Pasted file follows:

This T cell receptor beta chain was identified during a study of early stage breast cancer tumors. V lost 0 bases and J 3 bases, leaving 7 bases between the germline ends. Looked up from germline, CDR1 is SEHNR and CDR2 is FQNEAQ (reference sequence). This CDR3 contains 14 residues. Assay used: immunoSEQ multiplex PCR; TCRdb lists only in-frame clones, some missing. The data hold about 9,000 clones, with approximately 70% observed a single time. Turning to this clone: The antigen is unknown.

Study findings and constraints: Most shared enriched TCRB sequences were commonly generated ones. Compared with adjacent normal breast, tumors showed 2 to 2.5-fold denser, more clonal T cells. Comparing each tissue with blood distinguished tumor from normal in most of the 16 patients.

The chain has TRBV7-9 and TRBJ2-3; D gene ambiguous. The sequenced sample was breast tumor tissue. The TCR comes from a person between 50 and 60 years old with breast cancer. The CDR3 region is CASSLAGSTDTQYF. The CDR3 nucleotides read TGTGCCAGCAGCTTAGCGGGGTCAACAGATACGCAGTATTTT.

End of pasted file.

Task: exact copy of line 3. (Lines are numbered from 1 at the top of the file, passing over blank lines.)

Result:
The chain has TRBV7-9 and TRBJ2-3; D gene ambiguous. The sequenced sample was breast tumor tissue. The TCR comes from a person between 50 and 60 years old with breast cancer. The CDR3 region is CASSLAGSTDTQYF. The CDR3 nucleotides read TGTGCCAGCAGCTTAGCGGGGTCAACAGATACGCAGTATTTT.